The person against whom the complaint is directed must be an employee of the School of Business. Any student or potential student may use these procedures unless other campus rules or contracts cover the complaint:

  1. If the student feels comfortable/safe doing so, the student should first talk with the person against whom the grievance is directed. Most issues can be settled at this level. If the complaint is directed against a teaching assistant (TA) and the student is not satisfied after discussion of the grievance with the TA, the next step would be to talk to the TA's supervisor, who is usually the course professor. If the complaint is still not resolved satisfactorily, the student may continue to step 2.
  2. If the complaint involves an academic department, the student should contact the chair of the department. The chair will attempt to resolve the problem informally. If this cannot be done to the student's satisfaction, the student may submit the grievance to the chair in writing. This must be done within 60 calendar days of the alleged unfair treatment.
    1. If the complaint does not involve an academic department, the procedure outlined in Step 4 below should be followed.
  3. On receipt of a written complaint, the chair will refer the matter to a departmental committee, which will obtain a written response from the person at whom the complaint is directed. This response shall be shared with the person filing the grievance. The chair will provide a written decision within 30 days to the student on the action taken by the committee.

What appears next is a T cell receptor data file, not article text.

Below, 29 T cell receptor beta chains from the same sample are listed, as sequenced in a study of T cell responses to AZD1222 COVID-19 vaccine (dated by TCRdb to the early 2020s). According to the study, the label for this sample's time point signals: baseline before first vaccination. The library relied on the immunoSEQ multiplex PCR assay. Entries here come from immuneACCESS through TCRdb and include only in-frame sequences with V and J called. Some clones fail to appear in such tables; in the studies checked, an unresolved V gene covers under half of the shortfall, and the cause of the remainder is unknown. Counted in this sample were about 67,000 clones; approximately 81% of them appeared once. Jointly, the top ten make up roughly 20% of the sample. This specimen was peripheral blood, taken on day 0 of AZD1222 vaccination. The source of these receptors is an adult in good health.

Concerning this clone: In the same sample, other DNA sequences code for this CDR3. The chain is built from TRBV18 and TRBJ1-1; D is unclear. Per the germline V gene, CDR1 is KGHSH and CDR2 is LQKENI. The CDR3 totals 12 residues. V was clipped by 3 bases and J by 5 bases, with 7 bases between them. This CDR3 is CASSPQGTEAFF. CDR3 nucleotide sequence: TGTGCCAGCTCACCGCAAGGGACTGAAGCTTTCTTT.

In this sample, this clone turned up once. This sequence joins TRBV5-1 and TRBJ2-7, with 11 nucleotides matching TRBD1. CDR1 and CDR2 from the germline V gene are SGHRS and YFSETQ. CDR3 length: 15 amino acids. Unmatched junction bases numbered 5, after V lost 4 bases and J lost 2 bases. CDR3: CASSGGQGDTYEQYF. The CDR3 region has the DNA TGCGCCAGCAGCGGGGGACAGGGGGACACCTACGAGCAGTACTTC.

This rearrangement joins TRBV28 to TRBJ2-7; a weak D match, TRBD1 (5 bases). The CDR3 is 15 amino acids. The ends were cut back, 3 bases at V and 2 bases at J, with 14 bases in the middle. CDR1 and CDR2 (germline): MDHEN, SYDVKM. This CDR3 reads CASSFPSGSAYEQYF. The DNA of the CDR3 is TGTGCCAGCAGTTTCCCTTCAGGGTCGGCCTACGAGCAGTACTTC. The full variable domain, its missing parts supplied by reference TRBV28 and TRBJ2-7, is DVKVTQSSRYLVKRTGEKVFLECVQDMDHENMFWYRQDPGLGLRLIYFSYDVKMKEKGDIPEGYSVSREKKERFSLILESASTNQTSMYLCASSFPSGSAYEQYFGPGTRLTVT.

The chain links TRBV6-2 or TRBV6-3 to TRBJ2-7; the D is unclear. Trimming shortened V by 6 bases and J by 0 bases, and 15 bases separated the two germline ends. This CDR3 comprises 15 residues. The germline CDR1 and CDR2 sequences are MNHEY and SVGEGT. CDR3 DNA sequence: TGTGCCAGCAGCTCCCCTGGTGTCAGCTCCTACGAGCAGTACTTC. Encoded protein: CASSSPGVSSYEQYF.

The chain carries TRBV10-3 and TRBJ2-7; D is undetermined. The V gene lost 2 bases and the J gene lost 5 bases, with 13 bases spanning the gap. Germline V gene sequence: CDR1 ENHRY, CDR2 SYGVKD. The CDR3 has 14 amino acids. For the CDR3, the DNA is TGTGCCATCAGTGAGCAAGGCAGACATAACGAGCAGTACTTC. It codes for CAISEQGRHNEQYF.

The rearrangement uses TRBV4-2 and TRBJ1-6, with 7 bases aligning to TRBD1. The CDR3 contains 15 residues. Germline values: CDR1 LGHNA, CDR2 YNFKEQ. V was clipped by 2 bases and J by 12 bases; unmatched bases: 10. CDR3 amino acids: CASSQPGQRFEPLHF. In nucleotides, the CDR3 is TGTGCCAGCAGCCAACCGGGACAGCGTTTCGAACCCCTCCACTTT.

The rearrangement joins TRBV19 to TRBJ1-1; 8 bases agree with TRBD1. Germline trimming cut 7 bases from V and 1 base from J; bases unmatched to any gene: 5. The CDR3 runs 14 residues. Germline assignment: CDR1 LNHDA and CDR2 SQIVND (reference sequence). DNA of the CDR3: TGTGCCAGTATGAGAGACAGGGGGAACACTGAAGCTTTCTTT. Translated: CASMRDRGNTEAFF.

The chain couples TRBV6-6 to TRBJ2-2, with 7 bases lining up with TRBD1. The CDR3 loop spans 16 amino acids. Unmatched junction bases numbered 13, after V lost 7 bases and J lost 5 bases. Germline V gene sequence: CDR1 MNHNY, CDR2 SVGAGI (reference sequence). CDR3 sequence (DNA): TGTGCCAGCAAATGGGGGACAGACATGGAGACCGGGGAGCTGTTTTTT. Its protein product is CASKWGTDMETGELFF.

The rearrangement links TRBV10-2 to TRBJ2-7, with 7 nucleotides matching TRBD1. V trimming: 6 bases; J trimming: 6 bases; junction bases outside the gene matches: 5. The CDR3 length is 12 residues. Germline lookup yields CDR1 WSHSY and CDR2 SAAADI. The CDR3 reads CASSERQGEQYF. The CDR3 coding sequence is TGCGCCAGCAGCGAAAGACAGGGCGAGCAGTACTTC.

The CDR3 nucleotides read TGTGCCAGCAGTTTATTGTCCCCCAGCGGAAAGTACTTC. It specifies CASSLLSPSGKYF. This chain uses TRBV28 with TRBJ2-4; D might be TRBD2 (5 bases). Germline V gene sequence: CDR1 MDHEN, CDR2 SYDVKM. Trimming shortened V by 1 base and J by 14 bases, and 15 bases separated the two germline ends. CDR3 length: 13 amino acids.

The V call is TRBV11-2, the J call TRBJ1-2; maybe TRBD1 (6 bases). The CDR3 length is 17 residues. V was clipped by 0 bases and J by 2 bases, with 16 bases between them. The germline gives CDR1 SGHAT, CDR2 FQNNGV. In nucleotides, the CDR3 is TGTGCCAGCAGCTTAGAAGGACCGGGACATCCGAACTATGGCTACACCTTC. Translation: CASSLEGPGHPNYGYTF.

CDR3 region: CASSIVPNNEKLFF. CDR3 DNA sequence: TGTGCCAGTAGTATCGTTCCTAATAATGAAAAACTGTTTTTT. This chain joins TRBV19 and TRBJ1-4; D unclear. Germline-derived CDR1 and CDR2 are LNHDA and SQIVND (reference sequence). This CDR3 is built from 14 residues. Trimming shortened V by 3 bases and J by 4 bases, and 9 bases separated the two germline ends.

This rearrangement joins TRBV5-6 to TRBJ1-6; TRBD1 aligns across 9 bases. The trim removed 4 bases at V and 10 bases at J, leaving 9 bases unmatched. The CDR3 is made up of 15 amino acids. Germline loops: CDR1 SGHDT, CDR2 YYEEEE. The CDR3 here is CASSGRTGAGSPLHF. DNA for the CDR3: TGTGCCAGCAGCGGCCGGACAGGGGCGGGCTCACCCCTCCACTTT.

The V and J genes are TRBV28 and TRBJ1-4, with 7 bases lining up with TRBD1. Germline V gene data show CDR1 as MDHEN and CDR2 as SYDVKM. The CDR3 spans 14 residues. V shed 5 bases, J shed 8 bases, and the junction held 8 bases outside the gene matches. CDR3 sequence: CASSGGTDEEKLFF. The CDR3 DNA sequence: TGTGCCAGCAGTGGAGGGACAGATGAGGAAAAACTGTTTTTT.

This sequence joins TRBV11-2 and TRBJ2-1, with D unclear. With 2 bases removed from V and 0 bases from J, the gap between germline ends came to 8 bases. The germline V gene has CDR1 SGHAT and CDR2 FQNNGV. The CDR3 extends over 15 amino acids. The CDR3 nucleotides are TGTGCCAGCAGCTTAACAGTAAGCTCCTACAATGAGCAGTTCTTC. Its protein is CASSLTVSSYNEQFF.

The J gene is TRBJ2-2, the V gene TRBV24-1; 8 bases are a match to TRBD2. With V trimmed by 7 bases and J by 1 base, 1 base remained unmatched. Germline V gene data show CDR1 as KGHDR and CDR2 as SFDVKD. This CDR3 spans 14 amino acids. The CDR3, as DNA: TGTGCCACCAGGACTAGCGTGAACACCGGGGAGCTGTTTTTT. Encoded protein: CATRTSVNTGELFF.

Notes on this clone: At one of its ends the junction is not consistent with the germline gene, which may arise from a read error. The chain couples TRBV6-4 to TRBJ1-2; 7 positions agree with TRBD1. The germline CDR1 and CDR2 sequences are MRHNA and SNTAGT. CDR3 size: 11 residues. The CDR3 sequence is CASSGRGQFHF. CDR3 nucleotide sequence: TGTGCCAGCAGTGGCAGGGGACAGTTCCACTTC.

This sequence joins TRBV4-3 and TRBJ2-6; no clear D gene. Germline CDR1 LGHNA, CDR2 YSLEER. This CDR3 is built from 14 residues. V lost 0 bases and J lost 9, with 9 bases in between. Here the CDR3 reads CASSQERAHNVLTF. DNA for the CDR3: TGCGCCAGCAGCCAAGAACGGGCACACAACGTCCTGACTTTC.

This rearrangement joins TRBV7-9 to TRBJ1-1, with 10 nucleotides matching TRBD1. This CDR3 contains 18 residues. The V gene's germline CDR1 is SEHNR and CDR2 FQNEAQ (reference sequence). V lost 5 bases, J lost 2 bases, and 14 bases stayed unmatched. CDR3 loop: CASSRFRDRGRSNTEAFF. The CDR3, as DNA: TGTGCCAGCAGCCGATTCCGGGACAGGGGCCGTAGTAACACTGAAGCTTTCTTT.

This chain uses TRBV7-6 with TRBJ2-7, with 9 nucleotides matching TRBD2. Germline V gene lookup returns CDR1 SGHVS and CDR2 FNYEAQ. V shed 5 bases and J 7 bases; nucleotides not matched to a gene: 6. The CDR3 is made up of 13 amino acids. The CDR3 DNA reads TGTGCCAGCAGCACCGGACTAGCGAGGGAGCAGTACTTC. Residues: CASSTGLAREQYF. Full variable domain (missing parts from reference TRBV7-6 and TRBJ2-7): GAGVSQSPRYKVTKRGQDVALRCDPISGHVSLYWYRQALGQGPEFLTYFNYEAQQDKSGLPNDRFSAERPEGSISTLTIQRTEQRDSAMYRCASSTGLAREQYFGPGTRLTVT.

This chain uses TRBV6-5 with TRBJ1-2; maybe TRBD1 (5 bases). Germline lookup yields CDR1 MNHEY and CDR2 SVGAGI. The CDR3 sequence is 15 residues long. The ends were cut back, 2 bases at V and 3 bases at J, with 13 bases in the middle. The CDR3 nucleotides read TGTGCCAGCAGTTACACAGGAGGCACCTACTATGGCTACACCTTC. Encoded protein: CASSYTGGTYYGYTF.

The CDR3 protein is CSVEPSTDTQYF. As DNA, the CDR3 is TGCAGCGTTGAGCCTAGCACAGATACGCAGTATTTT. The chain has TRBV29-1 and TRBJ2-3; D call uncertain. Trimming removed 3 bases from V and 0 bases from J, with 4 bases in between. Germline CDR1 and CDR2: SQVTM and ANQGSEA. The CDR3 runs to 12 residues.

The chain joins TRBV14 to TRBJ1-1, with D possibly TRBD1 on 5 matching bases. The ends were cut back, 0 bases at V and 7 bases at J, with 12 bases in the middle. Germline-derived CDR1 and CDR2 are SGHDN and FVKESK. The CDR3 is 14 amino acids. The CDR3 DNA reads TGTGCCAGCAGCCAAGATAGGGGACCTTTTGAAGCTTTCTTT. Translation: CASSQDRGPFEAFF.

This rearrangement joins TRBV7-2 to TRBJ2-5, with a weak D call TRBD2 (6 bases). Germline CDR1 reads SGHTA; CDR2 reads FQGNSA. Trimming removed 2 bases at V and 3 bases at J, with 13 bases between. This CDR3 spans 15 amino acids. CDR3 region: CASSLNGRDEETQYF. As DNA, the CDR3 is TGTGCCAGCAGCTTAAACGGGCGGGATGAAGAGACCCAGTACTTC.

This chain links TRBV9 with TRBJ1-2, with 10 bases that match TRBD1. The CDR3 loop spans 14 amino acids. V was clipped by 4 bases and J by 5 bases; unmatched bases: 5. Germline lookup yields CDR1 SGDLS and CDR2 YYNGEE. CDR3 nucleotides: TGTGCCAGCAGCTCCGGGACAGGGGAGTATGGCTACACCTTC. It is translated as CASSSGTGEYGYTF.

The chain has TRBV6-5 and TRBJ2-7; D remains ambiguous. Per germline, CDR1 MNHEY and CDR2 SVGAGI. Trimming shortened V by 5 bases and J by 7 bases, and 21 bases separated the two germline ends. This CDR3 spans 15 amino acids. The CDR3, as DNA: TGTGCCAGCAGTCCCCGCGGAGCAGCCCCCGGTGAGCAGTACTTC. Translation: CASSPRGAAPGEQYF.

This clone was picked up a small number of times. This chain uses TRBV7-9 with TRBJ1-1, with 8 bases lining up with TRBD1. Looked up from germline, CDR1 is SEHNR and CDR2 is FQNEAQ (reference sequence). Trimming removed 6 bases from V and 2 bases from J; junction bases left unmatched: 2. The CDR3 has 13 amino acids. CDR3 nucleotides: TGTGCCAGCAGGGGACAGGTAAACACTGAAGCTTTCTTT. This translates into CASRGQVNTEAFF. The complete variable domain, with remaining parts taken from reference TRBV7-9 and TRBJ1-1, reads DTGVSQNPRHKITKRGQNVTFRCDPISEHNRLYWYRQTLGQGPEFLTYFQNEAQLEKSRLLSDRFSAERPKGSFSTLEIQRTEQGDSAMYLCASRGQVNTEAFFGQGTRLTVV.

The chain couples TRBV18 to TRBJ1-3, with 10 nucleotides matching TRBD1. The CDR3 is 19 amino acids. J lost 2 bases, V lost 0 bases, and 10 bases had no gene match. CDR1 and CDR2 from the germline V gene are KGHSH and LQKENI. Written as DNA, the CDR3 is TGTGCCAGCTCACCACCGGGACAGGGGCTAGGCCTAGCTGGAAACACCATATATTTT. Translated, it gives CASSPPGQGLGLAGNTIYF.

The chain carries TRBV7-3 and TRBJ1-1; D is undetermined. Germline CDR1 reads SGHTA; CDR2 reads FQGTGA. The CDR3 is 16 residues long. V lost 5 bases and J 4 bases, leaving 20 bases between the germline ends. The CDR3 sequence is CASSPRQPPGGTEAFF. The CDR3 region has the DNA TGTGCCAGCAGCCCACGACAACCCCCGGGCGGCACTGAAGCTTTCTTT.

4. If either party is not satisfied with the decision, they have five working days from receipt of the decision to contact the dean's office (at the number below), indicating the intention to appeal. If the complaint does not involve an academic department in the school, the student must contact the dean's office within 60 calendar days of the alleged unfair treatment.
  5. In either case, there will be an attempt to resolve the issue informally by the appropriate associate dean. If this cannot be done, the complaint can be filed in writing with the Office of the Dean. This must be done within 10 working days of the time the appealing party was notified that informal resolution was unsuccessful.
  6. On receipt of such a written complaint, the Chief Diversity and Inclusion Officer will convene a subcommittee of relevant stakeholders pending the nature of the issue. This subcommittee may ask for additional information from the parties involved and may hold a hearing at which both parties will be asked to speak separately. The subcommittee will then make a written recommendation to the dean of the School of Business who will render a decision. Unless a longer time is negotiated, this written decision shall be made within 20 working days from when the grievance was filed with the Office of the Dean.

Questions about these procedures can be directed to the School of Business, Office of the Dean, 4339 Grainger, 975 University Avenue, 608-262-7867.

State law contains additional provisions regarding discrimination and harassment. Wisconsin Statutes 36.12 reads, in part: "No student may be denied admission to, participation in or the benefits of, or be discriminated against in any service, program, course or facility of the system or its institutions or center because of the student's race, color, creed, religion, sex, national origin, disability, ancestry, age, sexual orientation, pregnancy, marital status or parental status." In addition, the UW System prohibits discrimination based on gender identity or gender expression. Students have the right to file discrimination and harassment complaints with the Office of Compliance, 361 Bascom Hall, 608-265-6018,

The Graduate School has procedures for students wishing to appeal a grievance decision at the school/college level. These policies are described in the Graduate School’s Academic Policies and Procedures:


Virtually all PhD students in business are funded at a level that guarantees a minimum of five years of the following: full tuition remission; scholarship funding; a monthly stipend; comprehensive family health insurance plan, travel funding for students presenting at academic conferences.